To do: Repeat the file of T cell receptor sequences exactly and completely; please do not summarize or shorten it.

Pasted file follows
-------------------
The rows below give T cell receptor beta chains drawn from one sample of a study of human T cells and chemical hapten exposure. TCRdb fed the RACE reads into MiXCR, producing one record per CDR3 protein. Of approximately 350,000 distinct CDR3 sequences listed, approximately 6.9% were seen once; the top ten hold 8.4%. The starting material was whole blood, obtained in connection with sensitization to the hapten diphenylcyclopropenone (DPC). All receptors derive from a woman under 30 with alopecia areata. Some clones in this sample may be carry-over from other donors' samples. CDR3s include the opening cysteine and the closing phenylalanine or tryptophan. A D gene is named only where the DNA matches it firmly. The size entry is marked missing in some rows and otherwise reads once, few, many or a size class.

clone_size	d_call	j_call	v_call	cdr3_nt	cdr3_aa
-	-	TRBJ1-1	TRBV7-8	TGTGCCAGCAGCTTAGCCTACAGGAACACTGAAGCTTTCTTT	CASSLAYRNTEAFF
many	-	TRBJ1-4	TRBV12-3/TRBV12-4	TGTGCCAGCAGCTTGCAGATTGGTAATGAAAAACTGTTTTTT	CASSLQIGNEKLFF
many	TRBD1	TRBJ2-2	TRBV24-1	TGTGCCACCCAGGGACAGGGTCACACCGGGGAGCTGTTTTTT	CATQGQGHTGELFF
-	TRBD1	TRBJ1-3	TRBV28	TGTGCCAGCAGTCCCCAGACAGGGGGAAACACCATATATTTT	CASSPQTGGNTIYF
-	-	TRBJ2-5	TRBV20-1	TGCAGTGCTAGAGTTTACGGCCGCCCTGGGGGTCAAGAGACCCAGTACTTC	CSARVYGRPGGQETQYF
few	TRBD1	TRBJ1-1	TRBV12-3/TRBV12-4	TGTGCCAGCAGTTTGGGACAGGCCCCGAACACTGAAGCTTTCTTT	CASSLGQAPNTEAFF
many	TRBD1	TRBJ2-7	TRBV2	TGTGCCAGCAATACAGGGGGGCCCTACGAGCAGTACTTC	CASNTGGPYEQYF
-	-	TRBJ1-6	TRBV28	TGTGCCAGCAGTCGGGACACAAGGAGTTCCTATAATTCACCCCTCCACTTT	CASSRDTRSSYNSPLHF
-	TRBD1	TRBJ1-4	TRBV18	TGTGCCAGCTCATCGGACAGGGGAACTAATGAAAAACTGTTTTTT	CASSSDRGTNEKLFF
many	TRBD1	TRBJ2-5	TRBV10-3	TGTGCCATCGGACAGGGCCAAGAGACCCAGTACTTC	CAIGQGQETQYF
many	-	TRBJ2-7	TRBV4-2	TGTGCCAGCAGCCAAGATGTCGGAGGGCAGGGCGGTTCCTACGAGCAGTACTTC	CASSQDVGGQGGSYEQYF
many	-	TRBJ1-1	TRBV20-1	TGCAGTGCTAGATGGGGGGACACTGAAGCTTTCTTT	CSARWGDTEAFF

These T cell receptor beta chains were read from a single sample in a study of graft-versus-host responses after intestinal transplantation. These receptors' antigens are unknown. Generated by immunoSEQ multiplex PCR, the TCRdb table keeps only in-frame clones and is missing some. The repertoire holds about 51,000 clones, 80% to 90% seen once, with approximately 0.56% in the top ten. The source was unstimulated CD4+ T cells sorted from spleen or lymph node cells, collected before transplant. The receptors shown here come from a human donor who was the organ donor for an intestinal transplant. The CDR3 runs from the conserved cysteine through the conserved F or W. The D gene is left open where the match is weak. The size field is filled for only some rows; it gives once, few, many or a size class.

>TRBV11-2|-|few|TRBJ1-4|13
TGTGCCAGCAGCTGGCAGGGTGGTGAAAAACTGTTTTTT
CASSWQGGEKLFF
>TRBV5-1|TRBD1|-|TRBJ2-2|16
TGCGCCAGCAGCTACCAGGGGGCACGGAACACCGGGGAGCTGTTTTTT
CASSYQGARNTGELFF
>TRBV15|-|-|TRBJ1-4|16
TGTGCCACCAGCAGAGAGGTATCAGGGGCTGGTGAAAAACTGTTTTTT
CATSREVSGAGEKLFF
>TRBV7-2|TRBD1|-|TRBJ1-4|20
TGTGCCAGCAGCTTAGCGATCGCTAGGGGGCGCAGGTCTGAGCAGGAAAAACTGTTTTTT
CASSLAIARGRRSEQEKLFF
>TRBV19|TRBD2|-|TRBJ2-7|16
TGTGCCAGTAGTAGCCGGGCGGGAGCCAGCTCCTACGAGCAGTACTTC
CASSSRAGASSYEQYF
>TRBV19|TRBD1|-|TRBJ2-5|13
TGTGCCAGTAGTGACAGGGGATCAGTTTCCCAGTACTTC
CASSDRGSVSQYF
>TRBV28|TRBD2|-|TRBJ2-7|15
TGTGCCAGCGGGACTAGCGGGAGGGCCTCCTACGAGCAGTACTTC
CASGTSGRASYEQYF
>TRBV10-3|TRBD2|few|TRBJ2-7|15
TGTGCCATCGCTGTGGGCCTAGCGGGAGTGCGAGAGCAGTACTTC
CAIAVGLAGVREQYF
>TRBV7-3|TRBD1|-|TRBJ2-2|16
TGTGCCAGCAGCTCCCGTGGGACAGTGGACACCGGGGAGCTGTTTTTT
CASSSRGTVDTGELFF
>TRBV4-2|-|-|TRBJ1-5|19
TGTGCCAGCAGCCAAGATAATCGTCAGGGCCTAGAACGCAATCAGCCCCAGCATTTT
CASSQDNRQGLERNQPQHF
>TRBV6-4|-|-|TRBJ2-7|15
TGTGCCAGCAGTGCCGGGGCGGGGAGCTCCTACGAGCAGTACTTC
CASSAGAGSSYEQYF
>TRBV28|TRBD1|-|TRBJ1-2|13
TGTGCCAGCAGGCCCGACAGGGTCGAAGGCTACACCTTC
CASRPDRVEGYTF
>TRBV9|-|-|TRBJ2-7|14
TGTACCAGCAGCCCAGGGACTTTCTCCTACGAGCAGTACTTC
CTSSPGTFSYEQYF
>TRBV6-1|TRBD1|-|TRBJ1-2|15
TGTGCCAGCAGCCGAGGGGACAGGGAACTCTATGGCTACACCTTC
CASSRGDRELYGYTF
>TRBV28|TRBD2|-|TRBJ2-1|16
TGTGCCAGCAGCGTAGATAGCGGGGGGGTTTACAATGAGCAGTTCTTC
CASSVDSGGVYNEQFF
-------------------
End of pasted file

The rows below give T cell receptor beta chains drawn from one sample of a study of human T cells and chemical hapten exposure. TCRdb fed the RACE reads into MiXCR, producing one record per CDR3 protein. Of approximately 350,000 distinct CDR3 sequences listed, approximately 6.9% were seen once; the top ten hold 8.4%. The starting material was whole blood, obtained in connection with sensitization to the hapten diphenylcyclopropenone (DPC). All receptors derive from a woman under 30 with alopecia areata. Some clones in this sample may be carry-over from other donors' samples. CDR3s include the opening cysteine and the closing phenylalanine or tryptophan. A D gene is named only where the DNA matches it firmly. The size entry is marked missing in some rows and otherwise reads once, few, many or a size class.

clone_size	d_call	j_call	v_call	cdr3_nt	cdr3_aa
-	-	TRBJ1-1	TRBV7-8	TGTGCCAGCAGCTTAGCCTACAGGAACACTGAAGCTTTCTTT	CASSLAYRNTEAFF
many	-	TRBJ1-4	TRBV12-3/TRBV12-4	TGTGCCAGCAGCTTGCAGATTGGTAATGAAAAACTGTTTTTT	CASSLQIGNEKLFF
many	TRBD1	TRBJ2-2	TRBV24-1	TGTGCCACCCAGGGACAGGGTCACACCGGGGAGCTGTTTTTT	CATQGQGHTGELFF
-	TRBD1	TRBJ1-3	TRBV28	TGTGCCAGCAGTCCCCAGACAGGGGGAAACACCATATATTTT	CASSPQTGGNTIYF
-	-	TRBJ2-5	TRBV20-1	TGCAGTGCTAGAGTTTACGGCCGCCCTGGGGGTCAAGAGACCCAGTACTTC	CSARVYGRPGGQETQYF
few	TRBD1	TRBJ1-1	TRBV12-3/TRBV12-4	TGTGCCAGCAGTTTGGGACAGGCCCCGAACACTGAAGCTTTCTTT	CASSLGQAPNTEAFF
many	TRBD1	TRBJ2-7	TRBV2	TGTGCCAGCAATACAGGGGGGCCCTACGAGCAGTACTTC	CASNTGGPYEQYF
-	-	TRBJ1-6	TRBV28	TGTGCCAGCAGTCGGGACACAAGGAGTTCCTATAATTCACCCCTCCACTTT	CASSRDTRSSYNSPLHF
-	TRBD1	TRBJ1-4	TRBV18	TGTGCCAGCTCATCGGACAGGGGAACTAATGAAAAACTGTTTTTT	CASSSDRGTNEKLFF
many	TRBD1	TRBJ2-5	TRBV10-3	TGTGCCATCGGACAGGGCCAAGAGACCCAGTACTTC	CAIGQGQETQYF
many	-	TRBJ2-7	TRBV4-2	TGTGCCAGCAGCCAAGATGTCGGAGGGCAGGGCGGTTCCTACGAGCAGTACTTC	CASSQDVGGQGGSYEQYF
many	-	TRBJ1-1	TRBV20-1	TGCAGTGCTAGATGGGGGGACACTGAAGCTTTCTTT	CSARWGDTEAFF

These T cell receptor beta chains were read from a single sample in a study of graft-versus-host responses after intestinal transplantation. These receptors' antigens are unknown. Generated by immunoSEQ multiplex PCR, the TCRdb table keeps only in-frame clones and is missing some. The repertoire holds about 51,000 clones, 80% to 90% seen once, with approximately 0.56% in the top ten. The source was unstimulated CD4+ T cells sorted from spleen or lymph node cells, collected before transplant. The receptors shown here come from a human donor who was the organ donor for an intestinal transplant. The CDR3 runs from the conserved cysteine through the conserved F or W. The D gene is left open where the match is weak. The size field is filled for only some rows; it gives once, few, many or a size class.

>TRBV11-2|-|few|TRBJ1-4|13
TGTGCCAGCAGCTGGCAGGGTGGTGAAAAACTGTTTTTT
CASSWQGGEKLFF
>TRBV5-1|TRBD1|-|TRBJ2-2|16
TGCGCCAGCAGCTACCAGGGGGCACGGAACACCGGGGAGCTGTTTTTT
CASSYQGARNTGELFF
>TRBV15|-|-|TRBJ1-4|16
TGTGCCACCAGCAGAGAGGTATCAGGGGCTGGTGAAAAACTGTTTTTT
CATSREVSGAGEKLFF
>TRBV7-2|TRBD1|-|TRBJ1-4|20
TGTGCCAGCAGCTTAGCGATCGCTAGGGGGCGCAGGTCTGAGCAGGAAAAACTGTTTTTT
CASSLAIARGRRSEQEKLFF
>TRBV19|TRBD2|-|TRBJ2-7|16
TGTGCCAGTAGTAGCCGGGCGGGAGCCAGCTCCTACGAGCAGTACTTC
CASSSRAGASSYEQYF
>TRBV19|TRBD1|-|TRBJ2-5|13
TGTGCCAGTAGTGACAGGGGATCAGTTTCCCAGTACTTC
CASSDRGSVSQYF
>TRBV28|TRBD2|-|TRBJ2-7|15
TGTGCCAGCGGGACTAGCGGGAGGGCCTCCTACGAGCAGTACTTC
CASGTSGRASYEQYF
>TRBV10-3|TRBD2|few|TRBJ2-7|15
TGTGCCATCGCTGTGGGCCTAGCGGGAGTGCGAGAGCAGTACTTC
CAIAVGLAGVREQYF
>TRBV7-3|TRBD1|-|TRBJ2-2|16
TGTGCCAGCAGCTCCCGTGGGACAGTGGACACCGGGGAGCTGTTTTTT
CASSSRGTVDTGELFF
>TRBV4-2|-|-|TRBJ1-5|19
TGTGCCAGCAGCCAAGATAATCGTCAGGGCCTAGAACGCAATCAGCCCCAGCATTTT
CASSQDNRQGLERNQPQHF
>TRBV6-4|-|-|TRBJ2-7|15
TGTGCCAGCAGTGCCGGGGCGGGGAGCTCCTACGAGCAGTACTTC
CASSAGAGSSYEQYF
>TRBV28|TRBD1|-|TRBJ1-2|13
TGTGCCAGCAGGCCCGACAGGGTCGAAGGCTACACCTTC
CASRPDRVEGYTF
>TRBV9|-|-|TRBJ2-7|14
TGTACCAGCAGCCCAGGGACTTTCTCCTACGAGCAGTACTTC
CTSSPGTFSYEQYF
>TRBV6-1|TRBD1|-|TRBJ1-2|15
TGTGCCAGCAGCCGAGGGGACAGGGAACTCTATGGCTACACCTTC
CASSRGDRELYGYTF
>TRBV28|TRBD2|-|TRBJ2-1|16
TGTGCCAGCAGCGTAGATAGCGGGGGGGTTTACAATGAGCAGTTCTTC
CASSVDSGGVYNEQFF